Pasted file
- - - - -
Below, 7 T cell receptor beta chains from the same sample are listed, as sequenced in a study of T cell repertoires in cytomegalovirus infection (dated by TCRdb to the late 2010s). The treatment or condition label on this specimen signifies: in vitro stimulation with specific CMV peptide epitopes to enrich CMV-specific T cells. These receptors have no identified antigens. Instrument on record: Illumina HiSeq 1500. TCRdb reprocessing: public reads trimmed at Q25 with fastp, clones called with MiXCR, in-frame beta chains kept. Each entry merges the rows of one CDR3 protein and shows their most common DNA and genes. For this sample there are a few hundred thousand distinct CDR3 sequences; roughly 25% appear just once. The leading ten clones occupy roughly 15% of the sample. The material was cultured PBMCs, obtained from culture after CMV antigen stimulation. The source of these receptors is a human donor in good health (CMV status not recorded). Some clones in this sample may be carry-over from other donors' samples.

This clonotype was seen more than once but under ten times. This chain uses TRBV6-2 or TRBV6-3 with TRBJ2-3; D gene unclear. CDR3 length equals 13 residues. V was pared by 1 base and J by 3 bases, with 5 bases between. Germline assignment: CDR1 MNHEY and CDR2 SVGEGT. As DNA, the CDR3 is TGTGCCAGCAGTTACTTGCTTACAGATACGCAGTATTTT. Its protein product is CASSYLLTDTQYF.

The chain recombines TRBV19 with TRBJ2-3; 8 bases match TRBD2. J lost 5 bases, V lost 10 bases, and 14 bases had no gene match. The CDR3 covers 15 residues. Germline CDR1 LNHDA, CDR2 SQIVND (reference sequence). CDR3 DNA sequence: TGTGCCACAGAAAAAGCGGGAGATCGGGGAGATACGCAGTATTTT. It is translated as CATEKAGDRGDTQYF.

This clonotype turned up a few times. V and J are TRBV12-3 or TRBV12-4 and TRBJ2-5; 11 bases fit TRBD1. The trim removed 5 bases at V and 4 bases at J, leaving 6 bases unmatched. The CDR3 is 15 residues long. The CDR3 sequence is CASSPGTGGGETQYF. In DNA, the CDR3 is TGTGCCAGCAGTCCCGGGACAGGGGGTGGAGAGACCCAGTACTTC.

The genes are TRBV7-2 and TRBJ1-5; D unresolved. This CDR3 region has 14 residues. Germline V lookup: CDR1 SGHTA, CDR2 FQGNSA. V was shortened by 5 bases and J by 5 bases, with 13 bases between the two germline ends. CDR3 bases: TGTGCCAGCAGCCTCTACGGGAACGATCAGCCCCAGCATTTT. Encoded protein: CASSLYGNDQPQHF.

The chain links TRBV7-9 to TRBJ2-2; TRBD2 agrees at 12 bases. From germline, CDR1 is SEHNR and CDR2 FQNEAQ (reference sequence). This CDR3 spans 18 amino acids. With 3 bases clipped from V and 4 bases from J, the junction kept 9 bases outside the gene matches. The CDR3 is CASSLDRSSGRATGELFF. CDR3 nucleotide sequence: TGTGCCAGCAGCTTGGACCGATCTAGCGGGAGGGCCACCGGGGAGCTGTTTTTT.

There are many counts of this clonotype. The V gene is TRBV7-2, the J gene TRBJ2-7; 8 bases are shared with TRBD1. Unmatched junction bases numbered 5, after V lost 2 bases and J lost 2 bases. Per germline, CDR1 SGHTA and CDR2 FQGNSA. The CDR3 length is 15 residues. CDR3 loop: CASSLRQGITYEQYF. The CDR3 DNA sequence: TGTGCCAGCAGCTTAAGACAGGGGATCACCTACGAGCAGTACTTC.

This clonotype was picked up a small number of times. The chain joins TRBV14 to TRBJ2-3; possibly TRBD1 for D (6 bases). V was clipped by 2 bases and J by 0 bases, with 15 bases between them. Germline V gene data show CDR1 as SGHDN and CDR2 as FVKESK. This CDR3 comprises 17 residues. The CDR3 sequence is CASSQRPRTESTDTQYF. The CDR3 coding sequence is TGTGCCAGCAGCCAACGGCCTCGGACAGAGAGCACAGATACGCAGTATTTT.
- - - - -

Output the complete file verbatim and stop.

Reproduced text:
Below, 7 T cell receptor beta chains from the same sample are listed, as sequenced in a study of T cell repertoires in cytomegalovirus infection (dated by TCRdb to the late 2010s). The treatment or condition label on this specimen signifies: in vitro stimulation with specific CMV peptide epitopes to enrich CMV-specific T cells. These receptors have no identified antigens. Instrument on record: Illumina HiSeq 1500. TCRdb reprocessing: public reads trimmed at Q25 with fastp, clones called with MiXCR, in-frame beta chains kept. Each entry merges the rows of one CDR3 protein and shows their most common DNA and genes. For this sample there are a few hundred thousand distinct CDR3 sequences; roughly 25% appear just once. The leading ten clones occupy roughly 15% of the sample. The material was cultured PBMCs, obtained from culture after CMV antigen stimulation. The source of these receptors is a human donor in good health (CMV status not recorded). Some clones in this sample may be carry-over from other donors' samples.

This clonotype was seen more than once but under ten times. This chain uses TRBV6-2 or TRBV6-3 with TRBJ2-3; D gene unclear. CDR3 length equals 13 residues. V was pared by 1 base and J by 3 bases, with 5 bases between. Germline assignment: CDR1 MNHEY and CDR2 SVGEGT. As DNA, the CDR3 is TGTGCCAGCAGTTACTTGCTTACAGATACGCAGTATTTT. Its protein product is CASSYLLTDTQYF.

The chain recombines TRBV19 with TRBJ2-3; 8 bases match TRBD2. J lost 5 bases, V lost 10 bases, and 14 bases had no gene match. The CDR3 covers 15 residues. Germline CDR1 LNHDA, CDR2 SQIVND (reference sequence). CDR3 DNA sequence: TGTGCCACAGAAAAAGCGGGAGATCGGGGAGATACGCAGTATTTT. It is translated as CATEKAGDRGDTQYF.

This clonotype turned up a few times. V and J are TRBV12-3 or TRBV12-4 and TRBJ2-5; 11 bases fit TRBD1. The trim removed 5 bases at V and 4 bases at J, leaving 6 bases unmatched. The CDR3 is 15 residues long. The CDR3 sequence is CASSPGTGGGETQYF. In DNA, the CDR3 is TGTGCCAGCAGTCCCGGGACAGGGGGTGGAGAGACCCAGTACTTC.

The genes are TRBV7-2 and TRBJ1-5; D unresolved. This CDR3 region has 14 residues. Germline V lookup: CDR1 SGHTA, CDR2 FQGNSA. V was shortened by 5 bases and J by 5 bases, with 13 bases between the two germline ends. CDR3 bases: TGTGCCAGCAGCCTCTACGGGAACGATCAGCCCCAGCATTTT. Encoded protein: CASSLYGNDQPQHF.

The chain links TRBV7-9 to TRBJ2-2; TRBD2 agrees at 12 bases. From germline, CDR1 is SEHNR and CDR2 FQNEAQ (reference sequence). This CDR3 spans 18 amino acids. With 3 bases clipped from V and 4 bases from J, the junction kept 9 bases outside the gene matches. The CDR3 is CASSLDRSSGRATGELFF. CDR3 nucleotide sequence: TGTGCCAGCAGCTTGGACCGATCTAGCGGGAGGGCCACCGGGGAGCTGTTTTTT.

There are many counts of this clonotype. The V gene is TRBV7-2, the J gene TRBJ2-7; 8 bases are shared with TRBD1. Unmatched junction bases numbered 5, after V lost 2 bases and J lost 2 bases. Per germline, CDR1 SGHTA and CDR2 FQGNSA. The CDR3 length is 15 residues. CDR3 loop: CASSLRQGITYEQYF. The CDR3 DNA sequence: TGTGCCAGCAGCTTAAGACAGGGGATCACCTACGAGCAGTACTTC.

This clonotype was picked up a small number of times. The chain joins TRBV14 to TRBJ2-3; possibly TRBD1 for D (6 bases). V was clipped by 2 bases and J by 0 bases, with 15 bases between them. Germline V gene data show CDR1 as SGHDN and CDR2 as FVKESK. This CDR3 comprises 17 residues. The CDR3 sequence is CASSQRPRTESTDTQYF. The CDR3 coding sequence is TGTGCCAGCAGCCAACGGCCTCGGACAGAGAGCACAGATACGCAGTATTTT.